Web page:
We had passed by Ruthai's Thai Kitchen nearly every weekend for the last nine years. I don't know what exactly kept us from stopping for a visit: we're huge Thai food fans. Today, we would pass it no more.
The restaurant is located just on the cusp of Mount Lookout Square proper, right next to Ramundo's Pizza. Parking is available along the street, unless you prefer to take the short walk from the Square's (often full) central parking lot.
There are two main divisions of the restaurant: the primary dining area contains a number of dining tables; the other half contains a sushi bar, two additional tables and a row of floor tables where groups can sit on cushions for a more authentic Asian dining experience.
We arrived on a Sunday in the mid-afternoon, far too early for the usual dinner rush. For the first half hour, we had the place to ourselves. We examined the menus amid the gaudy wall hangings of glittering, puffy elephants.
One appetizer stood out among all the rest, if for no other reason than that it was new to me: soft shell crab in a tempura batter. Having never eaten soft shell crab, I had no idea what to expect beyond photos I'd seen on Flickr and other sources. It very literally looks like the animal you're eating: there's a discernible body with the clear appendages, claws, etc. If that thought disturbs you, this is not the appetizer for you!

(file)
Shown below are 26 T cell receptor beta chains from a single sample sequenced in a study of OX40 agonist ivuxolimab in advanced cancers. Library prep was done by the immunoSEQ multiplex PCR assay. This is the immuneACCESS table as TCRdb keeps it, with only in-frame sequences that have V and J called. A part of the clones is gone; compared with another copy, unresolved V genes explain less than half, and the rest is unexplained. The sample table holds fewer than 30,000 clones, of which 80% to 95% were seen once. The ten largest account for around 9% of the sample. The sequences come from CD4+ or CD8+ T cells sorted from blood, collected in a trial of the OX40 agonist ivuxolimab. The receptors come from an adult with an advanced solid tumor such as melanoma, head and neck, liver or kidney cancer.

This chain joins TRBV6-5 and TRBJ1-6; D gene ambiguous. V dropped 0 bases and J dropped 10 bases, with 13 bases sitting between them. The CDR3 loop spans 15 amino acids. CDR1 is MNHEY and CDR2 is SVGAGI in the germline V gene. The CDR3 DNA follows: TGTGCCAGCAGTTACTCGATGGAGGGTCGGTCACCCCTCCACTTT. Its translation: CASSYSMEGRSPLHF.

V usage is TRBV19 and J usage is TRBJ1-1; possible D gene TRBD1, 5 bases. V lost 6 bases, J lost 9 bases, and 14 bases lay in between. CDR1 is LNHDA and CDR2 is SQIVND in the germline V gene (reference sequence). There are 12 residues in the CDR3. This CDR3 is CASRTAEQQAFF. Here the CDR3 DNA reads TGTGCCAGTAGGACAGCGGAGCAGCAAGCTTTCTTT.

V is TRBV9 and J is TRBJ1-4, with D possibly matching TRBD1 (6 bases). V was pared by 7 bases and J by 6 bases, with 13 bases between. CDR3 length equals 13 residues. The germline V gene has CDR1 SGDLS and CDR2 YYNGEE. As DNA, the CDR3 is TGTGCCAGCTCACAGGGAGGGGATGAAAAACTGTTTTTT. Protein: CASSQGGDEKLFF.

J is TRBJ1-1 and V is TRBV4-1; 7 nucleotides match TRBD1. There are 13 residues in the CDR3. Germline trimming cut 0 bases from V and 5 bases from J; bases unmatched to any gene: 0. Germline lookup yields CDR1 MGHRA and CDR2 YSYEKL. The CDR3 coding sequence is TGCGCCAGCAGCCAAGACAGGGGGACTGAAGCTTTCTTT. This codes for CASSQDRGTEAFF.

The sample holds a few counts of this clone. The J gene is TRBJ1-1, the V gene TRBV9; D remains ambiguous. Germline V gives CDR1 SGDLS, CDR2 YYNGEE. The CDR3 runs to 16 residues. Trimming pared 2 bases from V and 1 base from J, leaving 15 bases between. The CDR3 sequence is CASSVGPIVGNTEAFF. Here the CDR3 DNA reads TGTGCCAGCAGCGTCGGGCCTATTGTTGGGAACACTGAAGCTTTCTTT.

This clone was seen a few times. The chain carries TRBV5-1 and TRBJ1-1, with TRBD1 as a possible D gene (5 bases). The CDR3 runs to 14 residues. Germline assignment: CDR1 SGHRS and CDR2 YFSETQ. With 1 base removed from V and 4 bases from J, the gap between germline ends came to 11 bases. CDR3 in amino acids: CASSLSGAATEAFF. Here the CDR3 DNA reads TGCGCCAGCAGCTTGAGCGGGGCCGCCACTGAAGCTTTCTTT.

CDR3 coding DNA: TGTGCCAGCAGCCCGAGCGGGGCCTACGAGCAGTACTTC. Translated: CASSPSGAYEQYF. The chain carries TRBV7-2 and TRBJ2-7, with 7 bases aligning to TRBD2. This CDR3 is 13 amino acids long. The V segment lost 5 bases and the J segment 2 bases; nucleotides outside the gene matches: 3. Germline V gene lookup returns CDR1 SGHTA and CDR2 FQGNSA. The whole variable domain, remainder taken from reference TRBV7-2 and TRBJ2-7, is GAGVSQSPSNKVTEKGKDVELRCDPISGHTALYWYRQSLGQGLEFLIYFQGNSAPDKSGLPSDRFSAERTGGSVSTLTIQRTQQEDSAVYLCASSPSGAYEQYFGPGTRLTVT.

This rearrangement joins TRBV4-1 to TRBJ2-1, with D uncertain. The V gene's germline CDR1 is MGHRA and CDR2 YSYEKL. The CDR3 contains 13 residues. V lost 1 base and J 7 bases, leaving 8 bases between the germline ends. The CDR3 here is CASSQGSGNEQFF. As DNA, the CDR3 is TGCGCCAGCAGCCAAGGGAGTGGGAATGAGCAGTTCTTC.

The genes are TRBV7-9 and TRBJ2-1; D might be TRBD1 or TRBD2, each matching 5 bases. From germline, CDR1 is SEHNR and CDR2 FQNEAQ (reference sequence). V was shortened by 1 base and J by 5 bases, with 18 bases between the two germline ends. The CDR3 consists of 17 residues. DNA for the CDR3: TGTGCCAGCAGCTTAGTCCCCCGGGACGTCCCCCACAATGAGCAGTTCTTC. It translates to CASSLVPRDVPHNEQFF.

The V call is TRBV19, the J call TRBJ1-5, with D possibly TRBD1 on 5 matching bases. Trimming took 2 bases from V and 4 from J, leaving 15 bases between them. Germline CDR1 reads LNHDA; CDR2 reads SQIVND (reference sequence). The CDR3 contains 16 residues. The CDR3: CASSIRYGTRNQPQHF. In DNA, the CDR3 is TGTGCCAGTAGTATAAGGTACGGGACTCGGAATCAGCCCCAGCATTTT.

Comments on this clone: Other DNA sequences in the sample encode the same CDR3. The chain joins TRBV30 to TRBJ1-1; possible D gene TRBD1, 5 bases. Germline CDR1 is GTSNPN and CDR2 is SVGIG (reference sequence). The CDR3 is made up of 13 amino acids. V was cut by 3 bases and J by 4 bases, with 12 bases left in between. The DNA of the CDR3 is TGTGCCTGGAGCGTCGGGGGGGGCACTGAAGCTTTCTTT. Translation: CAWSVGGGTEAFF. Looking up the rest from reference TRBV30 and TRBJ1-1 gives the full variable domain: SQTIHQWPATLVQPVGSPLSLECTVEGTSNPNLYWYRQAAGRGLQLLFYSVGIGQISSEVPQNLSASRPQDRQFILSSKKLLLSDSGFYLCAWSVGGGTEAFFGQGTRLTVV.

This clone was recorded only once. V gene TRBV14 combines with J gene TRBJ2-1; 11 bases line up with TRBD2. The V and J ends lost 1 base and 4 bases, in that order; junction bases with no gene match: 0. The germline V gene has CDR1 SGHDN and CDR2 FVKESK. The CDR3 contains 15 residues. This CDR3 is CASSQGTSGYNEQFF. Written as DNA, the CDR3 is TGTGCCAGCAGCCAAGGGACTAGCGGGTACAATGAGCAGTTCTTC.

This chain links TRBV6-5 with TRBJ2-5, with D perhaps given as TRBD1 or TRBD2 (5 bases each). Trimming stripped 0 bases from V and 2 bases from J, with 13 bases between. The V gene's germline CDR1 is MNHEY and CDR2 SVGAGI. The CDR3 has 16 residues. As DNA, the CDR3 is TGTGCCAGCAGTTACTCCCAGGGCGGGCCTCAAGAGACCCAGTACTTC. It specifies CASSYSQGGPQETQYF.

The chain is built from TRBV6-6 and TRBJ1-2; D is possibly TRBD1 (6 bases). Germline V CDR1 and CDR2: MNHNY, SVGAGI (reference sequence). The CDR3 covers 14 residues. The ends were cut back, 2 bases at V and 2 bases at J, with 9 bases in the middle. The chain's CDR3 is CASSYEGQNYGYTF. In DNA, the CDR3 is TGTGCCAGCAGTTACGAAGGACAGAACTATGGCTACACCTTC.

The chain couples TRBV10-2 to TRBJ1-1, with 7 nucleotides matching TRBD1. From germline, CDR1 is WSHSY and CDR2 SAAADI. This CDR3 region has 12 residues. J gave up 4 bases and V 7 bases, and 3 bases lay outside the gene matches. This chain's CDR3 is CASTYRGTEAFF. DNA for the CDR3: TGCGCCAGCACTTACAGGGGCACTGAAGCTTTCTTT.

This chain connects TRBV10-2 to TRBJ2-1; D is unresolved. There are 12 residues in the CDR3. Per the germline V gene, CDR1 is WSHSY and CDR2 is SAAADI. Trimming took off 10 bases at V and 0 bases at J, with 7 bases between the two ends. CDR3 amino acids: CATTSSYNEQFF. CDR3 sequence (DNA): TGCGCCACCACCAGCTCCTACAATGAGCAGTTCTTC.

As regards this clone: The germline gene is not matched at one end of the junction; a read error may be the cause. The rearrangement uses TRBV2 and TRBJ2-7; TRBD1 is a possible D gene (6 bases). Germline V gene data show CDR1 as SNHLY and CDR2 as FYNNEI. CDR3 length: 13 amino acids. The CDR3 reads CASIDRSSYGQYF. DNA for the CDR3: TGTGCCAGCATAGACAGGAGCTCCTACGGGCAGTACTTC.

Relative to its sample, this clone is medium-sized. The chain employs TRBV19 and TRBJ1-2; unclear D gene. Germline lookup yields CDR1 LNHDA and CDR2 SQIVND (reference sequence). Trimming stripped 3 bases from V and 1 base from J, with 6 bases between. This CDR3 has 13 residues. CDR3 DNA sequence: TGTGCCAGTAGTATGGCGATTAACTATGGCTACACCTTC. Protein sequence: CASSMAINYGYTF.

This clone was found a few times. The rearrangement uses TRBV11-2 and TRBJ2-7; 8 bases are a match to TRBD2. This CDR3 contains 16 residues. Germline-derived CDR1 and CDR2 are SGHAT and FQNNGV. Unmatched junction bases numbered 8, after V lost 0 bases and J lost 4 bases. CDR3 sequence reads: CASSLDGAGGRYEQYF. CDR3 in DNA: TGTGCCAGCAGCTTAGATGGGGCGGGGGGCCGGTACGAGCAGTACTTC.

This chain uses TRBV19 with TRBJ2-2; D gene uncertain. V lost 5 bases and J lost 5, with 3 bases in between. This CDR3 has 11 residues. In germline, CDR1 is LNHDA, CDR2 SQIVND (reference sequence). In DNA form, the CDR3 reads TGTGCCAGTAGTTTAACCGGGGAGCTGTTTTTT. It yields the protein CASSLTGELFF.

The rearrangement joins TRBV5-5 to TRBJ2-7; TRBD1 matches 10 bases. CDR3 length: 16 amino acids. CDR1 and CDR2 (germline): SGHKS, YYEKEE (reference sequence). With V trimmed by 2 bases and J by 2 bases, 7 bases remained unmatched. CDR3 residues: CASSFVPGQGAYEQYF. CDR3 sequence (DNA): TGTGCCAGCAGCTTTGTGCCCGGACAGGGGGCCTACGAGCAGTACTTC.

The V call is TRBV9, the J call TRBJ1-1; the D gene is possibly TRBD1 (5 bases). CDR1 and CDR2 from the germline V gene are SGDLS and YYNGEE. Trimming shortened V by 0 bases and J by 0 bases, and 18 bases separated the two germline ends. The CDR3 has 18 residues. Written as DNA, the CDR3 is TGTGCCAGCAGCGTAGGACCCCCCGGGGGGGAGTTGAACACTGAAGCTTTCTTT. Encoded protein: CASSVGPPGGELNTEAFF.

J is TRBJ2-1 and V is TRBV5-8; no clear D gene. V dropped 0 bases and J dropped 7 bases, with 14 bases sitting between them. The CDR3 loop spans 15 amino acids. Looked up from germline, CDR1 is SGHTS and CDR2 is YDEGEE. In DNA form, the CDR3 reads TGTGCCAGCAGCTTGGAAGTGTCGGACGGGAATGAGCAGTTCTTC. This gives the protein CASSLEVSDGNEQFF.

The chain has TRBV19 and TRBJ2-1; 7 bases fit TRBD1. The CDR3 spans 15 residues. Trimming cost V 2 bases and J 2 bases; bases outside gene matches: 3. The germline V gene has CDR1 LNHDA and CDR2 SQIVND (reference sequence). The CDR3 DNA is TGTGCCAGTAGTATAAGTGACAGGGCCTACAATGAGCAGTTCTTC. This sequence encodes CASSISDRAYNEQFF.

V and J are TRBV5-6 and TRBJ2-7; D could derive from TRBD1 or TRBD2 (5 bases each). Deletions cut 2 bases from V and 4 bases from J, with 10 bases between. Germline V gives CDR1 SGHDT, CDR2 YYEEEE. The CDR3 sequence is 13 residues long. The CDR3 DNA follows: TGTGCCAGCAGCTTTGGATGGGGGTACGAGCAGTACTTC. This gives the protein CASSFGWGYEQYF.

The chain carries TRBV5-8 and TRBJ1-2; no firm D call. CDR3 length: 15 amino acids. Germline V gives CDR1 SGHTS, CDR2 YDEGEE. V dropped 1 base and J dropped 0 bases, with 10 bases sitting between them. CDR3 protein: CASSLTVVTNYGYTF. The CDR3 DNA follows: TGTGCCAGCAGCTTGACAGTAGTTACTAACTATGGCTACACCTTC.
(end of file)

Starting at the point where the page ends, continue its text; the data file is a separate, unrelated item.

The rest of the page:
The crab was presented on a bed of lettuce, a side of deep fried slices of sweet potato and a slightly salty, tart dipping sauce called "ponzu." The large, meaty portions of the crab body had a pleasingly sweet fishiness that melded well with the sauce. It was a rich appetizer I was glad to share, though my girlfriend was put off by the shape. The sweet potato chips served as a lighter, welcome palate cleanser.
Our entrees arrived shortly thereafter, and I paused to take a snapshot. One of the sushi chefs caught me in the act, asking me if I'd planned to post the photo to a website. "Oh, it might appear on a blog in the near future," I chuckled. He and a co-worker continued to watch the television behind us.
I ordered the "Basil Noodle," wide rice noodles with basil, tomatoes, green beans, slices of yellow and red bell pepper and chicken. Ruthai's offers four spice levels: mild, medium, hot and "Ruthai hot," which I had interpreted to mean, "kill me now." I chose the hot level, which made for a spicy-sweet, smoky sauce.
Ruthai's Thai Kitchen is solid, familiar Thai, prepared simply and well. Like the soft shell crab, there are a few surprise items on the menu well worth investigating.